Sunflower Seeds: nutritional value, benefits, and side effects

Sunflower seeds are harvested from heads of the the sunflower plants and these tiny seeds are power packed with many health benefits. The seeds are loaded with a number of vitamins, minerals and plant compounds. With many health benefits to its credit it may cause some side effects to some people if consumed in higher quantity.

Sunflower Seeds: nutritional value, benefits, and side effects
Sunflower Seeds: nutritional value, benefits, and side effects

The Sunflower seeds are loaded with vitamins like Thiamine,  Riboflavin, Niacin, Pantothenic acid, Folate, Choline, vitamin B6, vitamin C and vitamin E. Minerals like calcium, iron, magnesium, manganese, phosphorus, potassium, sodium, zinc etc., and also provide with plant compounds like flavonoids and phenolic acids that are strong antioxidants. 

They may also cause allergic reaction to some people like vomiting, rashes, breathing problem, swelling and itching around the mouth etc. People sensitive to sunflower seeds should avoid consuming the seeds.

Nutritional Value

The main nutrients in 1 ounce (30 grams or 1/4 cup) of shelled, dry-roasted sunflower seeds are :

Total fat, which includes:14 grams
• Saturated fat1.5 grams
• Polyunsaturated fat9.2 grams
• Monounsaturated fat2.7 grams
Protein5.5 grams
Carbs6.5 grams
Fiber3 grams
Vitamin E37% of the RDI
Niacin10% of the RDI
Vitamin B611% of the RDI
Folate17% of the RDI
Pantothenic acid20% of the RDI
Iron6% of the RDI
Magnesium9% of the RDI
Zinc10% of the RDI
Copper26% of the RDI
Manganese30% of the RDI
Selenium32% of the RDI

Health Benefits of Sunflower Seeds

  • Immunity Booster: These tiny seeds are great immunity booster as they are loaded with vitamin E, zinc, and selenium. Vitamin E enhances immune response and is also a powerful antioxidant. Zinc protects the body from inflammation, allergies, and invading pathogens, thus preventing infections and increasing overall immunity. Selenium reduces inflammation and enhances immunity. It also helps to reduce oxidative stress from free radicals.
  • Reduces Cholesterol: Niacin or vitamin B3 reduces LDL cholesterol in the blood while Vitamin B5 increases HDL HDL cholesterol and reduces total serum cholesterol levels.
  • Cardioprotective Effects: The presence of the high content of oleic and linoleic acid, low in saturated fats and sodium also the presence of magnesium, potassium, and fiber help reduce blood pressure and serum cholesterol levels. It also reduces the occurrence of arrhythmias which all account for improves cardiovascular health.
  • Reduces risk of Cancer: Nutrients such as Beta-sitosterol, a phytosterol prevent breast cancer, strong antioxidants in sunflower seeds also reduces the risk of cancer, and consumption of sunflower seeds reduces the chances of colon cancer.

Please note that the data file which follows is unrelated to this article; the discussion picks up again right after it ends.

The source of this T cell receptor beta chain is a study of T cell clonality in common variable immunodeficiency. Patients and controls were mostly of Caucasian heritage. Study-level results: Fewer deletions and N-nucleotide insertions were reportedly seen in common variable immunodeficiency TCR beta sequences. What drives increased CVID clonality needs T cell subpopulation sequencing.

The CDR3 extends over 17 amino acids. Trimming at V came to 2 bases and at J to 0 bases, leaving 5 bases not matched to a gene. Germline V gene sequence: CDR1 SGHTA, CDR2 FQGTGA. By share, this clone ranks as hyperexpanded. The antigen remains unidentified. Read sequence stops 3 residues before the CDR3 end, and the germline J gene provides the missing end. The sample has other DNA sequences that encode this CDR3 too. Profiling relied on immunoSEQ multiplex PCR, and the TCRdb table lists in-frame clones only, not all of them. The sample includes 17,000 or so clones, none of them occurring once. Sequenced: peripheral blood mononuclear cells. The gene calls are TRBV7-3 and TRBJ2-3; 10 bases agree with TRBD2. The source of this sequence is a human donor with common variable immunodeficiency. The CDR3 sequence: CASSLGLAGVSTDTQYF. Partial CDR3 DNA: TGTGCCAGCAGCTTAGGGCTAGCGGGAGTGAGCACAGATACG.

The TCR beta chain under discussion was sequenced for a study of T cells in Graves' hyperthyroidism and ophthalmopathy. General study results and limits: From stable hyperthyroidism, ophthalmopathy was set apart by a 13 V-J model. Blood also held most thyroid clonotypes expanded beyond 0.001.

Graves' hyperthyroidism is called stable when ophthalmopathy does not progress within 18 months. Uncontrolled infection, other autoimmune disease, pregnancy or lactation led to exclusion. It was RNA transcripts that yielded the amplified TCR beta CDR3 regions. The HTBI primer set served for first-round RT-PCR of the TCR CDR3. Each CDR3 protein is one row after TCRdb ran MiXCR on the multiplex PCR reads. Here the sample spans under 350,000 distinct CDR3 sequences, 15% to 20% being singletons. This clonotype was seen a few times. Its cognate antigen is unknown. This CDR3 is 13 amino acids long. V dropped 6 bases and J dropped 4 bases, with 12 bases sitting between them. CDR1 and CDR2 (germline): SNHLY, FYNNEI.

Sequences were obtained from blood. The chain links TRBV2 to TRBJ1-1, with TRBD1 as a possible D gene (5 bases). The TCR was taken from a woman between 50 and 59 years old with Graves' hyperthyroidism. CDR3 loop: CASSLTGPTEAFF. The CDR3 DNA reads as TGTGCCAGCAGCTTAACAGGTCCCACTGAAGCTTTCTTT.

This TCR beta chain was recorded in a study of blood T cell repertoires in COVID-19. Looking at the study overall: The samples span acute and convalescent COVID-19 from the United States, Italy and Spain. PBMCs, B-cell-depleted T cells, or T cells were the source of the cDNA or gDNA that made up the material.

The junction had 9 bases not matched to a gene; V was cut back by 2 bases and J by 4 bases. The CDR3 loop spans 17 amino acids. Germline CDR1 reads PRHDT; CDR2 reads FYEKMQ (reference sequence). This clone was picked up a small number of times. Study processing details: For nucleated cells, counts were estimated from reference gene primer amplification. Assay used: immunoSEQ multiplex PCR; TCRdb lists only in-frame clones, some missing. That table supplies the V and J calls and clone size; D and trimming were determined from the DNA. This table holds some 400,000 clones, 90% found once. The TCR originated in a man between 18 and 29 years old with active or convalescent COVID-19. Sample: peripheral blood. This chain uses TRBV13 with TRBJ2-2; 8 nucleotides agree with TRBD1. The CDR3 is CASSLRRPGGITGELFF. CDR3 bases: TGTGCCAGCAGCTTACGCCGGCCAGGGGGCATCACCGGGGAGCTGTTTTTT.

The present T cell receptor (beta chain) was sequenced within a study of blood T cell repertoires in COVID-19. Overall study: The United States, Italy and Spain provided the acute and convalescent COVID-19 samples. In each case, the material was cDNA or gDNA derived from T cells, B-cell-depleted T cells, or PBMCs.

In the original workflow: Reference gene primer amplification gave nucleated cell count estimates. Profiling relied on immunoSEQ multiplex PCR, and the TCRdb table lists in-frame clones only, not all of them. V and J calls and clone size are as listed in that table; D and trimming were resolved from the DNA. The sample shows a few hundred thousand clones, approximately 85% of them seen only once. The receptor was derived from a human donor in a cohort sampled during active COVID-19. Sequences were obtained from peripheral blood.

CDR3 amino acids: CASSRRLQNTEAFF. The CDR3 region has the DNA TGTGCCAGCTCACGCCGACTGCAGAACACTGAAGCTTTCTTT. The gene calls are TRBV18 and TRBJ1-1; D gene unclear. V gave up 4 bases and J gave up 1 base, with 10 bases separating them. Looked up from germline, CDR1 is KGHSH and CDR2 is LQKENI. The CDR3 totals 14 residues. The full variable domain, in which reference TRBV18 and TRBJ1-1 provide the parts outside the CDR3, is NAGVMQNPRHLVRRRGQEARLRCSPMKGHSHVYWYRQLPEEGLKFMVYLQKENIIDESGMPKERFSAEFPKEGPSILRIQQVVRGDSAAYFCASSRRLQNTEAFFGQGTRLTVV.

• Diabetes: Sunflower seeds reduces blood sugar levels in patients with type 3 diabetes mellitus.
  • Boosts function of Brain: Vitamin B6. It improves mood and concentration and enhances memory.
  • PMS:  Helps to ease symptoms associated with premenstrual syndrome (PMS).
  • Helps in Weight Loss: The tiny seeds are rich in proteins and fiber which makes us feel full for a long time thus controlling food intake.
  • A Powerhouse of Energy: A handful of seeds gives instant energy when consumed due to the presence of thiamine (vitamin B1), which also helps in muscle building.
  • Anaemia: Being a good source of iron can help people suffering from Anaemia.
  • Detox our Body: Sunflower seeds have potent antibacterial activity. They help in effectively removing bacteria and germs from cells. They also help to flush out toxins from our bodies.
  • Good for our Skin: Keeps our skin glowing. Antibacterial and antifungal activity of these seeds also prevents infections, Oleic and linoleic acids, present in sunflower seeds help in the formation of collagen and elastin, speeding up wound healing. They also prevent the formation of scars.

Side effects of Sunflower Seeds

Excessive consumption may cause following side effects:

  • Vomiting, stomach ache, and constipation.
  • People allergic to sunflower seeds may show symptoms like vomiting, rashes, breathing problem, swelling and itching around the mouth, etc.
  • Consuming too much may lead to weight gain as they are high in calories.
  • Sunflower seeds contain traces of cadmium. Eating too many seeds can be harmful to our kidneys.
  • Eating contaminated sprouted seeds may lead to bacterial infection (Salmonella).

The daily recommended dose of consumption is not more than 1 small cup ( around 30 grams ) per day.

How To Eat Sunflower Seeds

The nutty and crunchy seeds can be consumed in many exciting ways. Simply consume the seeds directly or can be added to many dishes for that extra nutritional flavors. Here are some of the variations to start with.

  • Add to trail mix.
  • Stir into homemade granola bars.
  • Sprinkle on a leafy green salad.
  • Stir into hot or cold cereal.
  • Sprinkle over fruit or yogurt parfaits.
  • Add to stir-fries.
  • Stir into tuna or chicken salad.
  • Sprinkle over sautéed vegetables.
  • Add to veggie burgers.
  • Use in place of pine nuts in pesto.
  • Top casseroles.
  • Grind the seeds and use them as a coating for fish.
  • Add baked goods, such as bread and muffins.
  • Dip an apple or banana in sunflower seed butter.

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